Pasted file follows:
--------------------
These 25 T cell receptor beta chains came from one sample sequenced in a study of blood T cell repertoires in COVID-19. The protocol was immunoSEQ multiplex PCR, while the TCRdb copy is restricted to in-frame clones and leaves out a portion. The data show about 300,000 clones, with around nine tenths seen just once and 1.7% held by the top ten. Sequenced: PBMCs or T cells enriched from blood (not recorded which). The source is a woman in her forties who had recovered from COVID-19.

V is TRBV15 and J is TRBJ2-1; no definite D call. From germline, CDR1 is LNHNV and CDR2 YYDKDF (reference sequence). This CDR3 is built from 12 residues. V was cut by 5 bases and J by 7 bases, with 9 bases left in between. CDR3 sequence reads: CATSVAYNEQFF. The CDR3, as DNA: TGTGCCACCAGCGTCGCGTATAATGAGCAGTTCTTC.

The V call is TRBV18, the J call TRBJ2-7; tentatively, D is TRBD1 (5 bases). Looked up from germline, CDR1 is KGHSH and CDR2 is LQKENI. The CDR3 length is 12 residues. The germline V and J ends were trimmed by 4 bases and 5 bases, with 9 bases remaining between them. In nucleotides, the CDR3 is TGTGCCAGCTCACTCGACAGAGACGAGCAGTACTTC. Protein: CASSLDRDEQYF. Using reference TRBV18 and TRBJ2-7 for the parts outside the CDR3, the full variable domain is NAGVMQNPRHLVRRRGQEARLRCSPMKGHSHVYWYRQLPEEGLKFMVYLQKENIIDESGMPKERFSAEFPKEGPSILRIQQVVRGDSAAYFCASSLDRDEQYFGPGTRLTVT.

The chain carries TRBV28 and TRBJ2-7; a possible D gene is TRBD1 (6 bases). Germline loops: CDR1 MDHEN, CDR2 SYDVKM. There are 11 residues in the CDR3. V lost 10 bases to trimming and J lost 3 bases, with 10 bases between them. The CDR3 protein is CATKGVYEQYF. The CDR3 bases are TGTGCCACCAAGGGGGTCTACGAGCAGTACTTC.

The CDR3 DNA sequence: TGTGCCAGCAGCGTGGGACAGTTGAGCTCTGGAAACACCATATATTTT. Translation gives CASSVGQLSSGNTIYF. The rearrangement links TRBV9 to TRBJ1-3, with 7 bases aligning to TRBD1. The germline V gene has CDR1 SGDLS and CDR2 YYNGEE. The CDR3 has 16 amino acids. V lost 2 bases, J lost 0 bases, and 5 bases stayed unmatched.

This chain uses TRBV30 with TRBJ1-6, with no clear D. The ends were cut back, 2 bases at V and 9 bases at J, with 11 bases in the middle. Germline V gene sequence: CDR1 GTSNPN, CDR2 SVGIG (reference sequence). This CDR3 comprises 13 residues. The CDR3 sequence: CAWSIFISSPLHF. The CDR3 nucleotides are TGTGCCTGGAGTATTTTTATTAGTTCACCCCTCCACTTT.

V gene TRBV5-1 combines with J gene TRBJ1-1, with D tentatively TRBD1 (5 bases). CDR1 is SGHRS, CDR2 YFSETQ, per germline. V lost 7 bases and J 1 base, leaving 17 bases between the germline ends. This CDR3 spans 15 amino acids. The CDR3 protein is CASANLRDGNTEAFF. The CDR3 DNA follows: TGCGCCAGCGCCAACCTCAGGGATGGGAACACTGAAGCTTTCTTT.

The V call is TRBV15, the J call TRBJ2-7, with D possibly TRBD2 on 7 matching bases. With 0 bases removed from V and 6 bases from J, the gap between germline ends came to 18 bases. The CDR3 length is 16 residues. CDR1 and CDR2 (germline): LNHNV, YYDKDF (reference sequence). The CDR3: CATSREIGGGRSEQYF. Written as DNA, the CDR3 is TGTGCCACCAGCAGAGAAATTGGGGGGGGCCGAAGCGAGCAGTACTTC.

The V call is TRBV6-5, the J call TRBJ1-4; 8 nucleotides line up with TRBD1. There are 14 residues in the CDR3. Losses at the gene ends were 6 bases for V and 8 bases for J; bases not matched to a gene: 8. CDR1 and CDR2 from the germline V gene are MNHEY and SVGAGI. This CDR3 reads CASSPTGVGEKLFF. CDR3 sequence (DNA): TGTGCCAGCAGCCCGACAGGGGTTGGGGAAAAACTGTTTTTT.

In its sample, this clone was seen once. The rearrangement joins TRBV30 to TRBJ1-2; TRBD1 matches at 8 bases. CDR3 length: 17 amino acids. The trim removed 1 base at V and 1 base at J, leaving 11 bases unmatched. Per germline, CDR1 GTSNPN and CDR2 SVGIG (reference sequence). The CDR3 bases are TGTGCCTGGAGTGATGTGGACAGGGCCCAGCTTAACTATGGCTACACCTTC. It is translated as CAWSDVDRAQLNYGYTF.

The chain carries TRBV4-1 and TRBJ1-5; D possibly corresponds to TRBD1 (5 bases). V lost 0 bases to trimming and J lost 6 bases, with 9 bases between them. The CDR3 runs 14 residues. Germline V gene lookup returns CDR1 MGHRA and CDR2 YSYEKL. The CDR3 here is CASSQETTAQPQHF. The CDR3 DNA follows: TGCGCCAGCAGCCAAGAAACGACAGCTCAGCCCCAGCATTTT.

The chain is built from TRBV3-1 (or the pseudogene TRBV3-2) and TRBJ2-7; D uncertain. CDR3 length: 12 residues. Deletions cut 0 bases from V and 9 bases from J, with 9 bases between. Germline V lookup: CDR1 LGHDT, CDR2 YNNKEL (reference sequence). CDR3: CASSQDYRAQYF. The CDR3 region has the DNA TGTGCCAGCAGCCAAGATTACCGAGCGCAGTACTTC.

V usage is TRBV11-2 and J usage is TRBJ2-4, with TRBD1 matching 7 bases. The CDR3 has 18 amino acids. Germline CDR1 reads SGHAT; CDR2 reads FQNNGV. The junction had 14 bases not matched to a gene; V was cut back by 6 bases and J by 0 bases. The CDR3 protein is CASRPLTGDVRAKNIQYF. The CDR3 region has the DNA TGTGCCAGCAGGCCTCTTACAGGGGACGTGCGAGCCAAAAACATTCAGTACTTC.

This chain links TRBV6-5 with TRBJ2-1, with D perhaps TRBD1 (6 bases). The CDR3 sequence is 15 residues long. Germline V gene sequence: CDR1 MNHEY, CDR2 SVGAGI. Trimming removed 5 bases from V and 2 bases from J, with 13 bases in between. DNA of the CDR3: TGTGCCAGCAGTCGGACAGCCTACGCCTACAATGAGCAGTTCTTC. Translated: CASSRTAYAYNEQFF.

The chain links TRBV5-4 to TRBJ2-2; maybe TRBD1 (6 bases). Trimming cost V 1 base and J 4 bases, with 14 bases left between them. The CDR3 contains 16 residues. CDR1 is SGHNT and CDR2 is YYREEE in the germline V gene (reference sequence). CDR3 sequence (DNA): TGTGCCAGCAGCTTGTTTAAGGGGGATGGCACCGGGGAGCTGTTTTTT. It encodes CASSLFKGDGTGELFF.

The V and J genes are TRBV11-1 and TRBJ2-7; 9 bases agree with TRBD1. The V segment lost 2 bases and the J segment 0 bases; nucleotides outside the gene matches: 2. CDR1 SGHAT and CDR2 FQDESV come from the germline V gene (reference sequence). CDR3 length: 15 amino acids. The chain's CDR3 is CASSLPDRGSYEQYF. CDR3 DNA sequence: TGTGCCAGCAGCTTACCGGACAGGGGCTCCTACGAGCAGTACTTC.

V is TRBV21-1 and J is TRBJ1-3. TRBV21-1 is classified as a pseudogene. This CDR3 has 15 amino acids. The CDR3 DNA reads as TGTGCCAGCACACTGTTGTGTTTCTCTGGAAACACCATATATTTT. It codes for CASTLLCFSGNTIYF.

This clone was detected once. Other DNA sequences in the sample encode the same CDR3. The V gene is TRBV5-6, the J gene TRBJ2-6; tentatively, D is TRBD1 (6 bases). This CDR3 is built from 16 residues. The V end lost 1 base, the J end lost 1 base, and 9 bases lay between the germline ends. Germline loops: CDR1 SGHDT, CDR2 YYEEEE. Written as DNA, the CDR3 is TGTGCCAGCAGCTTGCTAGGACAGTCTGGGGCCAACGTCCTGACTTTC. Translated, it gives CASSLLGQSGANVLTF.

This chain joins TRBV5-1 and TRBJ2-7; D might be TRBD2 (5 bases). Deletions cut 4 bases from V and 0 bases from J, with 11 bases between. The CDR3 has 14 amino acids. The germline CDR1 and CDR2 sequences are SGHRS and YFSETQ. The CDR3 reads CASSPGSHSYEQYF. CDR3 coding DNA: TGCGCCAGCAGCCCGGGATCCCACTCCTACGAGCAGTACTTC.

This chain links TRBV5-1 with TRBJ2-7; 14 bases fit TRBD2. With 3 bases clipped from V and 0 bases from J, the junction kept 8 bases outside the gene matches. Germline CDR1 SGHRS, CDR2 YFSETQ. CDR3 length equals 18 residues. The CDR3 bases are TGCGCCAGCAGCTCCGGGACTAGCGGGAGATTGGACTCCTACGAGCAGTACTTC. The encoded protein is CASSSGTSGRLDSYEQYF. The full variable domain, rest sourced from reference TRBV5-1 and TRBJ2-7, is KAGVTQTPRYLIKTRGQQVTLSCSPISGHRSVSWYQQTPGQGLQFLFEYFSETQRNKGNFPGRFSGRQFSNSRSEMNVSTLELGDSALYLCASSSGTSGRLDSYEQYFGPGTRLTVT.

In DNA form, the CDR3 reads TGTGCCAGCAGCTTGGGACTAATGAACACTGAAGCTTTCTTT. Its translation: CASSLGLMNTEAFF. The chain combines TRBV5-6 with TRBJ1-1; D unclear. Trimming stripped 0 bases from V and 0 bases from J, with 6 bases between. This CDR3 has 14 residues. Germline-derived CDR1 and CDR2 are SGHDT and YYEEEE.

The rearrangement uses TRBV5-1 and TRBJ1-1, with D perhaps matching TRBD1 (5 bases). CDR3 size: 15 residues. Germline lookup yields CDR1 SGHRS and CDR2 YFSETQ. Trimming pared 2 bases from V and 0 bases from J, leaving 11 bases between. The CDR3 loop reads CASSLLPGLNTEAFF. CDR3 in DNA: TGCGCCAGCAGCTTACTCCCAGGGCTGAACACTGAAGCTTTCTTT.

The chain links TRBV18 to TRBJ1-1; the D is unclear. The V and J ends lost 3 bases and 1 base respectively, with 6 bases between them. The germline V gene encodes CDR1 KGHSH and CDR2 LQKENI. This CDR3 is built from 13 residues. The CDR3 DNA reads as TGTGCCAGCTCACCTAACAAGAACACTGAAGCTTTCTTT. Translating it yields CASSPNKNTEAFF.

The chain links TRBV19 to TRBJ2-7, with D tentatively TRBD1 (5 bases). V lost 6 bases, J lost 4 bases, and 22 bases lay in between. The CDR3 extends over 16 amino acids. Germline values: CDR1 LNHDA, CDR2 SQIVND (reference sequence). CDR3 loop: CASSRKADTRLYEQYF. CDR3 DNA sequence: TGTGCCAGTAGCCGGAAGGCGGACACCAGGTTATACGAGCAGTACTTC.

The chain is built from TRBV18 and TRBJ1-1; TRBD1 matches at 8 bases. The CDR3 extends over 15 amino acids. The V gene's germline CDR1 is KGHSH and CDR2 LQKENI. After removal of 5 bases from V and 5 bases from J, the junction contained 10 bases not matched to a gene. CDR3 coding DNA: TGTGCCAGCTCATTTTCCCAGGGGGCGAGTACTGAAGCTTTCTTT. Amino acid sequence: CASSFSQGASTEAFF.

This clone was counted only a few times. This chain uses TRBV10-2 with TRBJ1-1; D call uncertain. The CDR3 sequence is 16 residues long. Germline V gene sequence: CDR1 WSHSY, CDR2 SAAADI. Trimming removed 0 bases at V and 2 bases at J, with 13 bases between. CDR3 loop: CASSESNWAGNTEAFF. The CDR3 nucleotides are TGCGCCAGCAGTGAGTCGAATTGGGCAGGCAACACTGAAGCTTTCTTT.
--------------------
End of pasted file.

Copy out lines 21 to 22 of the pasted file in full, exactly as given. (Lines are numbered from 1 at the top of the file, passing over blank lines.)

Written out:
In DNA form, the CDR3 reads TGTGCCAGCAGCTTGGGACTAATGAACACTGAAGCTTTCTTT. Its translation: CASSLGLMNTEAFF. The chain combines TRBV5-6 with TRBJ1-1; D unclear. Trimming stripped 0 bases from V and 0 bases from J, with 6 bases between. This CDR3 has 14 residues. Germline-derived CDR1 and CDR2 are SGHDT and YYEEEE.

The rearrangement uses TRBV5-1 and TRBJ1-1, with D perhaps matching TRBD1 (5 bases). CDR3 size: 15 residues. Germline lookup yields CDR1 SGHRS and CDR2 YFSETQ. Trimming pared 2 bases from V and 0 bases from J, leaving 11 bases between. The CDR3 loop reads CASSLLPGLNTEAFF. CDR3 in DNA: TGCGCCAGCAGCTTACTCCCAGGGCTGAACACTGAAGCTTTCTTT.